Backup and Restore WordPress

English: The logo of the blogging software Wor...So, you want to know how to backup and restore WordPress. Most webhosting services do make complete backups of the entire server, but it can take a fair amount of time to reconstruct your site from the webhost backups and if you ever need to restore, you will probably want to do it quickly. The solution to that is do regular backups yourself. These backups can also be used to migrate your WordPress installation from one webhosting provider to another.

WordPress keeps much of its information in a MySQL database rather than in files, though you need to backup both the database and the files. For example, the text of your posts are all in the database. Much of this database information is stored as ‘serialized’ php objects. For a straight
database backup (and restore), you can use a database manager program to execute a database dump. phpMyAdmin is an example of such a program that is often available on your webhosting service.

Image representing cPanel Inc as depicted in C...

A database ‘dump’, despite its shabby name, is a series of executable database programming statements. phpmyadmin can execture these statments to recreate the database structures and data if you need to restore your site. When you run phpmyadmin to make a backup, you’ll use the ‘export’ function. There are a number of options that you’ll need to set in order to create a database when you restore you WordPress site.In order to get a database dump in phpMyAdmin, you need to know the name of the database used by your mysql installation. You will also need to know the password and userid for loging into phpMyAdmin. If you don’t know these, ask your webhosting service for them.

In phpMyAdmin, you first switch into the database used by WordPress, and then go to the ‘Export’ menu. On the systems I have encountered, the ‘quick’ options for the phpMyAdmin export have not needed to be changed. So, you would click on the Export functionn’s ‘go’ button and that would create and download an ‘SQL‘ file to store on your local computer. This is your database backup.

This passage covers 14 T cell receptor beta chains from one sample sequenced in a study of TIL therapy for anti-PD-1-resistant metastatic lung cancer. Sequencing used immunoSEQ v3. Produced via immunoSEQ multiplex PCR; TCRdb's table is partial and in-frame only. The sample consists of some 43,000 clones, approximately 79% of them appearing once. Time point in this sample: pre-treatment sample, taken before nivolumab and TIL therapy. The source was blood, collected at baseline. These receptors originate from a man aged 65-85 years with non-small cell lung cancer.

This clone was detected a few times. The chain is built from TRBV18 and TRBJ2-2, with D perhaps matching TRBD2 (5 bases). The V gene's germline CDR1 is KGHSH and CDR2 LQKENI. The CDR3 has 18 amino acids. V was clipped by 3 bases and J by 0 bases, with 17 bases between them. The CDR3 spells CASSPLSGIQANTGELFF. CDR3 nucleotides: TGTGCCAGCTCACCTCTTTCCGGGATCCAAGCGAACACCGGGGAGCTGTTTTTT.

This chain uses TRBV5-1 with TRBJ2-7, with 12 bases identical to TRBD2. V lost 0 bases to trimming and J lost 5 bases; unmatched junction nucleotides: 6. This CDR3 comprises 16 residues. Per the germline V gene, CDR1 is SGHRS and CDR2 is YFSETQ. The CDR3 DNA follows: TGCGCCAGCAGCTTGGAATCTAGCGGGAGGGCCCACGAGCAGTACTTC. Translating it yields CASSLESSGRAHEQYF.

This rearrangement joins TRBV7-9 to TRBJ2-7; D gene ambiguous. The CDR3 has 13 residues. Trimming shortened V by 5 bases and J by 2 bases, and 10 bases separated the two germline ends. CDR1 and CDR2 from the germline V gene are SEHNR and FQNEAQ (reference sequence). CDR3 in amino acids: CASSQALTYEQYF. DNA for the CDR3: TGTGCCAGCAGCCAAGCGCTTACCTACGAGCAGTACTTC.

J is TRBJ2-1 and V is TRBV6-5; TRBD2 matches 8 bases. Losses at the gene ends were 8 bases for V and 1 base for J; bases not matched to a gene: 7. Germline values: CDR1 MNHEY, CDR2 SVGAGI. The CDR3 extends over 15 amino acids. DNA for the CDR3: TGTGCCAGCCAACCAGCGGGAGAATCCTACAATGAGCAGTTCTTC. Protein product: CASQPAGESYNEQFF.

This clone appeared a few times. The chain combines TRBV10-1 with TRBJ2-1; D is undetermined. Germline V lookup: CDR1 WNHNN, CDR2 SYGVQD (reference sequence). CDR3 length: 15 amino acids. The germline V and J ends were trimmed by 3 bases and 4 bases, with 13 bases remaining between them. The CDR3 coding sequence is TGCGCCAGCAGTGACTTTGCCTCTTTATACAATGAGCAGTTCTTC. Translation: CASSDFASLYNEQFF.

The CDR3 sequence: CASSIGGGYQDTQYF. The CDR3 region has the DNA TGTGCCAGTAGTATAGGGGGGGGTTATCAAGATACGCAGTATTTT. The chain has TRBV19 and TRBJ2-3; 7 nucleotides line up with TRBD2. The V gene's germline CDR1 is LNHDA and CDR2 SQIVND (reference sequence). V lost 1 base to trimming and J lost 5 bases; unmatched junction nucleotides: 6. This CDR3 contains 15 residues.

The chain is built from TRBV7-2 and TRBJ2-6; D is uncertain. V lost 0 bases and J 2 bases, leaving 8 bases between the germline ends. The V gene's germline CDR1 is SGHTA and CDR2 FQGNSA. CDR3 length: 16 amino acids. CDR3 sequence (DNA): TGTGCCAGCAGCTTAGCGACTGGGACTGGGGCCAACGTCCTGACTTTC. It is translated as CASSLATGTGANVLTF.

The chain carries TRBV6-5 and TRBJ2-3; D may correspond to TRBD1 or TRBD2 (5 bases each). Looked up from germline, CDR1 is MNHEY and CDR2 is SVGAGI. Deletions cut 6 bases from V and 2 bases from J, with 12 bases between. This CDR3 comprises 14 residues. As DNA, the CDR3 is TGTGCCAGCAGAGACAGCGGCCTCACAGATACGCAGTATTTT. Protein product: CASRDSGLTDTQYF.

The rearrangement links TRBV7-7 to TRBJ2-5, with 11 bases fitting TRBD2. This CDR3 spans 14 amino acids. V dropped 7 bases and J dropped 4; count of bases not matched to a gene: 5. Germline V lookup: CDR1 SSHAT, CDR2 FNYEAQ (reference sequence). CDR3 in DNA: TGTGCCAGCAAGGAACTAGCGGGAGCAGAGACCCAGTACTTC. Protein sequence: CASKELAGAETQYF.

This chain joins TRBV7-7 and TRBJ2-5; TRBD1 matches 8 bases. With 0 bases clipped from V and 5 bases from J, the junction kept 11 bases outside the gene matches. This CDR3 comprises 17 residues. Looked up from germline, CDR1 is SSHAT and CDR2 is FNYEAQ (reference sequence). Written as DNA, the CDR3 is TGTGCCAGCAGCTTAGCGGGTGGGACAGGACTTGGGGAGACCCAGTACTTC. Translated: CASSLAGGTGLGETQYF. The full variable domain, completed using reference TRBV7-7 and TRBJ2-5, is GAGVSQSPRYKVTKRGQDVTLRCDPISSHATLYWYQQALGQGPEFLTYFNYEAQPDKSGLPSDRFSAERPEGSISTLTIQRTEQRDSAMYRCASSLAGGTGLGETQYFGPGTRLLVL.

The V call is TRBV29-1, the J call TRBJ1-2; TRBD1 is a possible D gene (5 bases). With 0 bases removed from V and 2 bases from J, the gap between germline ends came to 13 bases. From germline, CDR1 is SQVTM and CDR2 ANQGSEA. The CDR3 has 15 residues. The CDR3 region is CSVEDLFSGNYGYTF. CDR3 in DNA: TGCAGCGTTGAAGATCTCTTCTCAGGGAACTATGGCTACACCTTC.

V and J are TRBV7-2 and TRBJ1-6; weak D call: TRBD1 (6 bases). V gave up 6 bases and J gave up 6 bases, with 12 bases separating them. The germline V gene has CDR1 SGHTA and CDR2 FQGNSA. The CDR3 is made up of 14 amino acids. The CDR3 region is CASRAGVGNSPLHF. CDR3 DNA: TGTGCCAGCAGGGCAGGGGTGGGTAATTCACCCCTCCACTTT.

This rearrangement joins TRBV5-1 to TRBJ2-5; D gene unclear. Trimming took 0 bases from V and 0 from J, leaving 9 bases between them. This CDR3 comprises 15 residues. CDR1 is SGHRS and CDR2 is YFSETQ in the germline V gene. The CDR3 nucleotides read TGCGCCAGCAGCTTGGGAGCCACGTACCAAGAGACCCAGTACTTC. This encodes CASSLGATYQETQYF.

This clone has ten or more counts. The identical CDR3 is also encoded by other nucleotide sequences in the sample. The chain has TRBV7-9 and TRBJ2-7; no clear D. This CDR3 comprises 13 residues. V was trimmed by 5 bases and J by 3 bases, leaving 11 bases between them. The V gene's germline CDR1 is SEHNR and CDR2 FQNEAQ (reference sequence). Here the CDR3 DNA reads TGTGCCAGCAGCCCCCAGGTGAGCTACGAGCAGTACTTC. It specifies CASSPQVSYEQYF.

To restore your database, use the phpMyAdmin ‘import’ function. Just use the browse box to locate and upload the SQL file you saved in the previous step.

There are also some files associated with your site, including WordPress program files, themes, plugins and uploads. A backup of these item is made separately from the database backup. You may use an ftp client or the like to download those files directly to your local hard drive.

I use a file manager that comes with my hosting account that is accessible from cPanel. Using that file manager, I ‘compress’ the ‘public_html’ folder in my webhosting account. This creates a ‘zip’ or ‘tar.gz’ archive in my home directory on the webhosting server. Then I use the file manager to download that file to my local hard-drive.

To restore, I upload the archive to my home directory on the webhosting server and ‘extract’ the archive. That will recreate my public_html folder from the archive.

These backups are ‘complete’ backups as opposed to incremental backups that your webhosting service might do. Your complete backup can restore your site very quickly, while it may take the webhosting service some time to restore from its backups.

You should also be aware that there are several plugins that handle backup and restore tasks. I’ll cover some of those in later articles. I’ll also cover migrating your WordPress site.

 

 

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